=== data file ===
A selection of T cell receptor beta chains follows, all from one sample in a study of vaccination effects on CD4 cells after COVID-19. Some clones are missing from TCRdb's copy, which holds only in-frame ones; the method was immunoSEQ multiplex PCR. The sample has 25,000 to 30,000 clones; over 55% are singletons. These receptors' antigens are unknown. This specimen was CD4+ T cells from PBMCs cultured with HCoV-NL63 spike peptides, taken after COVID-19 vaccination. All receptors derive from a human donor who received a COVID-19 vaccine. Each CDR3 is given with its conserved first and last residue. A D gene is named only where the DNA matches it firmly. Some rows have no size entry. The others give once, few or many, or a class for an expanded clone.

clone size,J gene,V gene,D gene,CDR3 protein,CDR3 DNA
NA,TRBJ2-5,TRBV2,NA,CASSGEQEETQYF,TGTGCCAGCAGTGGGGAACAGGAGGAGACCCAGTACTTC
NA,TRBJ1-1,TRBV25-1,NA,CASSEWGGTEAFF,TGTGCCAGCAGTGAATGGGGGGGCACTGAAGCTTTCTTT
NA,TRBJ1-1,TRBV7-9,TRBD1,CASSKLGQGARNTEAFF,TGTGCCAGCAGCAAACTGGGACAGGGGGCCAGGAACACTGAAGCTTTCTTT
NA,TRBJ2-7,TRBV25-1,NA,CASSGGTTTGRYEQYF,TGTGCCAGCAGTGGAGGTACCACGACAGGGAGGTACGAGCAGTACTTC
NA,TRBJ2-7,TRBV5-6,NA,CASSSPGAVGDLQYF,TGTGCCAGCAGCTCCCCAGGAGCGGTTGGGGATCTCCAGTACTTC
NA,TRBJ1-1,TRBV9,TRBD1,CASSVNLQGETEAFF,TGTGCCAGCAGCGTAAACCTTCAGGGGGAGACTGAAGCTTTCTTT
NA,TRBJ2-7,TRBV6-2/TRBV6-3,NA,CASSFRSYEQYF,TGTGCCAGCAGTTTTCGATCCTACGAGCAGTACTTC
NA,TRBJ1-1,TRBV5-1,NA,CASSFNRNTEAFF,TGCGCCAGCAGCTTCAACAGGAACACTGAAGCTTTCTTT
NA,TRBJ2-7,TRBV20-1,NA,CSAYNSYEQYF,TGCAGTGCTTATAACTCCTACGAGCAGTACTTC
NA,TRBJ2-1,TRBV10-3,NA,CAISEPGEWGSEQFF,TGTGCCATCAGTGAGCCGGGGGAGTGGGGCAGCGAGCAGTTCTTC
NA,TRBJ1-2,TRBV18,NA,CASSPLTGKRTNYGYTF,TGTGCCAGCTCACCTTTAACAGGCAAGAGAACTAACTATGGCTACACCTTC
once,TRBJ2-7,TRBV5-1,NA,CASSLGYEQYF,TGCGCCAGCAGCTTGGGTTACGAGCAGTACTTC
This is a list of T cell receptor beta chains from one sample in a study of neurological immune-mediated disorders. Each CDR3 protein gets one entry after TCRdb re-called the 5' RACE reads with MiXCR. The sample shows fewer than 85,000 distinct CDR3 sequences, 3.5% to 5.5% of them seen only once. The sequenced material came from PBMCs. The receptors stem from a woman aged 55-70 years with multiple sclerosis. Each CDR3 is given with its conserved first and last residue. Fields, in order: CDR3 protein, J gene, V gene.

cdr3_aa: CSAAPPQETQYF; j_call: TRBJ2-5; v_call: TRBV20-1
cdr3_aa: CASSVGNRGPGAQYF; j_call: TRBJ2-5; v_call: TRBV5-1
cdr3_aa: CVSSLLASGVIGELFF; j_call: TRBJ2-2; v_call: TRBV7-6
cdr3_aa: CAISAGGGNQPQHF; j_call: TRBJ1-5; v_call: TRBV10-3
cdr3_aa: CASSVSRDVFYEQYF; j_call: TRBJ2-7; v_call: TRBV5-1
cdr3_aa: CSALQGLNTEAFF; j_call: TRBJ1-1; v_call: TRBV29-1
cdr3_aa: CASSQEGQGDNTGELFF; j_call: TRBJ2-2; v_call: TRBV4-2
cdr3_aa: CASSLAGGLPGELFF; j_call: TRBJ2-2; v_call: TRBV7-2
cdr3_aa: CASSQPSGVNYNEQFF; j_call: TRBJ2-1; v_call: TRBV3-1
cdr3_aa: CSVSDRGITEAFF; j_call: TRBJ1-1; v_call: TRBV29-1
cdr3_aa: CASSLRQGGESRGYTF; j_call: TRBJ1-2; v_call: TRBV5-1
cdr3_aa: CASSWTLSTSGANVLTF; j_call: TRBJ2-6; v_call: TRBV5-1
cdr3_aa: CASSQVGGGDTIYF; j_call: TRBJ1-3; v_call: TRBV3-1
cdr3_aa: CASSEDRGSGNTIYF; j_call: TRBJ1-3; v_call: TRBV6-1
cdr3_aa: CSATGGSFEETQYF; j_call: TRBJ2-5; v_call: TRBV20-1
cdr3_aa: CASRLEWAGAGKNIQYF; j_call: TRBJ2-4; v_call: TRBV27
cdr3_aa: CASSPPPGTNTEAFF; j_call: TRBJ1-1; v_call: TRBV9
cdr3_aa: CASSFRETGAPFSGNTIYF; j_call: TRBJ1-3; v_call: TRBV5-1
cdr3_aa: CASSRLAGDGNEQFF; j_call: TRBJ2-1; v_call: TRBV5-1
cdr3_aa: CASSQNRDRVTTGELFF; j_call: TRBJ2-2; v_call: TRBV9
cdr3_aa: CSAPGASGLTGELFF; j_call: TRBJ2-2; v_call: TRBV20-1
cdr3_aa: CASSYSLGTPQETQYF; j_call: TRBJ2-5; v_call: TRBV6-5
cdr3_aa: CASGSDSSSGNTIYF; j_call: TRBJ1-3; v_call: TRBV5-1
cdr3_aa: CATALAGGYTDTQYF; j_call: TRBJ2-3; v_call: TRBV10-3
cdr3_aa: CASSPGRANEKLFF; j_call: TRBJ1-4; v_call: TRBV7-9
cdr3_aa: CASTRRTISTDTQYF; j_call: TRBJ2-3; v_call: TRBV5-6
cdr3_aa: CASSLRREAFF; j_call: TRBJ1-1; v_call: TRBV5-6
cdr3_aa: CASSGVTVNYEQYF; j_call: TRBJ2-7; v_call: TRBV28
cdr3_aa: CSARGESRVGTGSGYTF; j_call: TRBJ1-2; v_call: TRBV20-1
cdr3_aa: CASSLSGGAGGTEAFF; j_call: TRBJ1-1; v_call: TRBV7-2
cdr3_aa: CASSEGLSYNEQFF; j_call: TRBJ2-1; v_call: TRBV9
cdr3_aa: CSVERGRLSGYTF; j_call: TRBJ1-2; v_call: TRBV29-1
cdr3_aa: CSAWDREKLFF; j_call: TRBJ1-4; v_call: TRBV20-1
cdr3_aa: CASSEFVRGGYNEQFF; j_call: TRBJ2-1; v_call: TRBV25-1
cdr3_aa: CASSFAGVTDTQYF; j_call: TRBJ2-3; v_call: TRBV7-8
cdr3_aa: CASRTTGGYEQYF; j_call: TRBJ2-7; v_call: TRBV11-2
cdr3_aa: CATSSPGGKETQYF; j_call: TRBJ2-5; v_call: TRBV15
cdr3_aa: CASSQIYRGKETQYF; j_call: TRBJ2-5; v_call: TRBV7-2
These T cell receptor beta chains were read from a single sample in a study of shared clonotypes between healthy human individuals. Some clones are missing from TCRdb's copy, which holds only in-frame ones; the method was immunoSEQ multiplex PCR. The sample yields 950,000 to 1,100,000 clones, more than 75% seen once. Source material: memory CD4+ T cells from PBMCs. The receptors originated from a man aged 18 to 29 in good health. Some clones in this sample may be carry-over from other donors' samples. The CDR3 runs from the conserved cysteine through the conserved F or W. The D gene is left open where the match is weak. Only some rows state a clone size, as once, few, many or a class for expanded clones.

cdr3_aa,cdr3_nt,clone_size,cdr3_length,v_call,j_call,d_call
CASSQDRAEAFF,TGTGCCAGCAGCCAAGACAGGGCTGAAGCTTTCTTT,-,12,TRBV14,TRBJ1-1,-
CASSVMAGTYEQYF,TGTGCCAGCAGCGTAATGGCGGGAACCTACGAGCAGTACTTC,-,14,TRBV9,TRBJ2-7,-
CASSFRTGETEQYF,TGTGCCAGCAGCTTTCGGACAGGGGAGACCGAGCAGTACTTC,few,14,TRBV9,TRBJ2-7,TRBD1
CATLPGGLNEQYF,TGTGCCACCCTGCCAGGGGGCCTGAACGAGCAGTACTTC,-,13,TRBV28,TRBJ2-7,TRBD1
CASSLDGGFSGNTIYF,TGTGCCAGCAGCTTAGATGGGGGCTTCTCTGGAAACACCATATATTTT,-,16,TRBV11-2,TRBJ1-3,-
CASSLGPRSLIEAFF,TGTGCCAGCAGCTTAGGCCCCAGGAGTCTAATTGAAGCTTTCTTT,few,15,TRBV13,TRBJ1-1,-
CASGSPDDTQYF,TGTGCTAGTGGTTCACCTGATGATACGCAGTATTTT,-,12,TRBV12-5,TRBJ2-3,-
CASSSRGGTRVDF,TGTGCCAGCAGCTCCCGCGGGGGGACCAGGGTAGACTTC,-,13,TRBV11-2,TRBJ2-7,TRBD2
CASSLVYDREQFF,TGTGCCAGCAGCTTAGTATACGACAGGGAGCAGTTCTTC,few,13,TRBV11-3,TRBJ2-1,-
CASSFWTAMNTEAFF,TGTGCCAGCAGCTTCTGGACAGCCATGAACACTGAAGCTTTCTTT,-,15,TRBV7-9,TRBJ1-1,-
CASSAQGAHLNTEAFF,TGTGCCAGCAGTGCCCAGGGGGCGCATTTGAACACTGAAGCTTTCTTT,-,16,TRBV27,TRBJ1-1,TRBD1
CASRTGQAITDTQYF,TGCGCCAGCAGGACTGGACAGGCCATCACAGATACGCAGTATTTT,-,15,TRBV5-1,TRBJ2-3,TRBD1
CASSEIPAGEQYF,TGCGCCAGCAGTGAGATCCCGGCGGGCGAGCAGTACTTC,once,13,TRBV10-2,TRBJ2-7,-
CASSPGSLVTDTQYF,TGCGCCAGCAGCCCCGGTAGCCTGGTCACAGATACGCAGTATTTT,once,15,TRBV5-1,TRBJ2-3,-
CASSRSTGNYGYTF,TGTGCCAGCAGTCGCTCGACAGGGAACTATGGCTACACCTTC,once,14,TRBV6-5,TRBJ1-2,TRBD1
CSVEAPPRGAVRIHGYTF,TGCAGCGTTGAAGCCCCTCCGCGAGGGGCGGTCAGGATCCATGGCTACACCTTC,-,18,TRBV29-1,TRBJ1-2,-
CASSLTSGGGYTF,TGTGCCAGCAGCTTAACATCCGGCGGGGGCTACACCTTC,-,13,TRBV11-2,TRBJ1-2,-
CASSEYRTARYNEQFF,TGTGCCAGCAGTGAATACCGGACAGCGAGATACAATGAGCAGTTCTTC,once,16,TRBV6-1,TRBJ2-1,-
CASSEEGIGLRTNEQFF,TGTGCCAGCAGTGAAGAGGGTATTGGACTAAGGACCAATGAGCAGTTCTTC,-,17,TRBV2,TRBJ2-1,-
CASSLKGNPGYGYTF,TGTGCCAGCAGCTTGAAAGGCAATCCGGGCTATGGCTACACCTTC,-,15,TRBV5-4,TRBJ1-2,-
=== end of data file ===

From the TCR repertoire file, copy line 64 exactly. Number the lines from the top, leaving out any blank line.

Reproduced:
CASSLVYDREQFF,TGTGCCAGCAGCTTAGTATACGACAGGGAGCAGTTCTTC,few,13,TRBV11-3,TRBJ2-1,-